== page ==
CARISCA achieved “a huge victory” this spring, in the words of executive director Dale Rogers, with a publication in one of the world’s leading supply chain journals. The Journal of Business Logistics published a paper by a CARISCA research team online May 1. It will be in the June print edition.
The article, “In search of operational resilience: How and when improvisation matters,” advances understanding of the determinants of resilient operations and supply chains. Lead author Dominic Essuman, a CARISCA research faculty member, presented an early version of the paper at the 2022 Supply Chain Research Summit.
“Improvisation is a topic that is intensely important in times of new opportunity as well as disruptive crisis,” says Glenn Richey, the journal’s co-editor in chief. “Dr. Essuman and his team’s timely and timeless work will enrich emerging theoretical perspectives toward explaining operations and supply chain resiliency. Perhaps we will see a new stream of research on improvisation?”
As noted in the article, improvisation refers to the degree to which firms engage in spontaneous and creative actions to find new ways to achieve an objective. The researchers examined whether different dimensions of improvisation may have different effects on operational resilience under varying firm situations.
“Creative improvisation provides novel solutions, while spontaneous improvisation provides speedy responses,” explains Essuman. “Our results reveal that creative improvisation is more helpful to operational resilience when supply chain disruption is high.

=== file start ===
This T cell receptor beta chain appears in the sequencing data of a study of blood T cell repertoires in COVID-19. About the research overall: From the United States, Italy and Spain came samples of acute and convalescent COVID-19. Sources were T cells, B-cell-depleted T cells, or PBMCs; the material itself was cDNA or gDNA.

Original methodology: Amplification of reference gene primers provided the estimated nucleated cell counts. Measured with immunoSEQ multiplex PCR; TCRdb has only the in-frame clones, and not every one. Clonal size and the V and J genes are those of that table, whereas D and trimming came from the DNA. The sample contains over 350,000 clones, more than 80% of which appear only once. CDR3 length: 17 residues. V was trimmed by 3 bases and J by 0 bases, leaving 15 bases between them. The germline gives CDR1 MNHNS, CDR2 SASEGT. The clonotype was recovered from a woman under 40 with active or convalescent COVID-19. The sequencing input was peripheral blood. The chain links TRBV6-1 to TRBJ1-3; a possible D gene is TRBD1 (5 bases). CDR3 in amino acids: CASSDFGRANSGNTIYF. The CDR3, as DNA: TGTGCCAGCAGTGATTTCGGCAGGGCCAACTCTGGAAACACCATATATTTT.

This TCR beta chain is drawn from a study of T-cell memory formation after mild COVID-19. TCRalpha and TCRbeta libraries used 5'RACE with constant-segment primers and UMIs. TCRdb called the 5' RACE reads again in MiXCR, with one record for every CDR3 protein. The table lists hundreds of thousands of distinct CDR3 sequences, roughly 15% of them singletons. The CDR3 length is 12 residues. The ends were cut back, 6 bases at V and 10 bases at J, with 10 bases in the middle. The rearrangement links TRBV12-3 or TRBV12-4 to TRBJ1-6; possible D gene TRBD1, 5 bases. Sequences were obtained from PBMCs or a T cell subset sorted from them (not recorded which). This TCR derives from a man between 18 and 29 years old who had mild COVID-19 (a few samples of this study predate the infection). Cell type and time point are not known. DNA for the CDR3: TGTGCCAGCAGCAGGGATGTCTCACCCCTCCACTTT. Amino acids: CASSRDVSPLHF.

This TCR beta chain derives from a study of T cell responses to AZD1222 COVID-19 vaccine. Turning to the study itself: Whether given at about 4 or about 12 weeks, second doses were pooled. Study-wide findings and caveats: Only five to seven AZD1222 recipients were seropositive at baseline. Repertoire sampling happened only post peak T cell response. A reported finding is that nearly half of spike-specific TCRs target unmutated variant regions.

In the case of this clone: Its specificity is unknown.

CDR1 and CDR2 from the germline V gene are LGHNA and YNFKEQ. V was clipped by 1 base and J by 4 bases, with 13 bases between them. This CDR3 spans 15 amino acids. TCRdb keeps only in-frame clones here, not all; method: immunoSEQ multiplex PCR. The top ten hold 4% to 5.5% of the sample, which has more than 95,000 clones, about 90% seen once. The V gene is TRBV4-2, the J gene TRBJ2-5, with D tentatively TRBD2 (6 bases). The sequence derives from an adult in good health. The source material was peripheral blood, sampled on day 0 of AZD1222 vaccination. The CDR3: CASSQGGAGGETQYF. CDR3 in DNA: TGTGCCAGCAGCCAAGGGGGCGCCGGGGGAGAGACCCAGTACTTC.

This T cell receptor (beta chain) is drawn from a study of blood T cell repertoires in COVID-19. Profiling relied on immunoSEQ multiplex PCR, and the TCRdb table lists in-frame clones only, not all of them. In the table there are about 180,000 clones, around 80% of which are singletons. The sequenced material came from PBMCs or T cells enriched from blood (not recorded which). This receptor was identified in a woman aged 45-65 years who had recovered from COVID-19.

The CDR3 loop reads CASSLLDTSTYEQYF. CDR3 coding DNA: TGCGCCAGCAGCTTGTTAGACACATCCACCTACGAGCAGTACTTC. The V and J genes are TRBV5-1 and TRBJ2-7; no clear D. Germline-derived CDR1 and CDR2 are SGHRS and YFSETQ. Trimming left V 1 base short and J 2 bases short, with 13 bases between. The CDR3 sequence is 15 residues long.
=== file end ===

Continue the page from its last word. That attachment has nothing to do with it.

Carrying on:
“Spontaneous responses are prone to mistakes,” Essuman adds. “This dark side of spontaneous improvisation may cancel out its contribution to operational resilience.”
A long-time goal met
Essuman says it has been his goal to publish in the Journal of Business Logistics since shortly after he earned his MBA degree from KNUST in 2015. But he wondered how it was possible, considering the journal accepts only 5% to 10% of the article submissions it receives.
When he submitted the paper, Essuman included a cover letter explaining how his work addresses issues Richey had identified for further research in his own papers. Essuman believes that improved his odds.
Essuman also credits CARISCA for some of his success. He says his involvement with the center has played a significant role in enhancing his research and publication skills.
“CARISCA has provided a platform where I can receive advice and guidelines from top-tier journal editors,” he says. “I also often receive feedback on my work from experienced CARISCA team members. My association with CARISCA has been a blessing.”
Essuman’s co-authors on the paper are CARISCA director Nathaniel Boso and fellow research faculty members Henry Ataburo, Emmanuel Anin and Listowel Awusu Appiah.
One of CARISCA’s top objectives is to strengthen KNUST’s capacity to apply global best practices for research in emergent supply chain management research topics. Getting an article published in a top-ranked journal is evidence the center’s efforts are bearing fruit.
The Journal of Business Logistics has a two-year impact factor of 7.875, a measure of how often it is cited, and is ranked 42nd out of 226 management-related academic journals. It is published in affiliation with the Council of Supply Chain Management Professionals.
“Dr. Essuman and his team from Ghana do excellent work that we are proud to publish in the Journal of Business Logistics,” says Richey. “We look forward to future submissions.”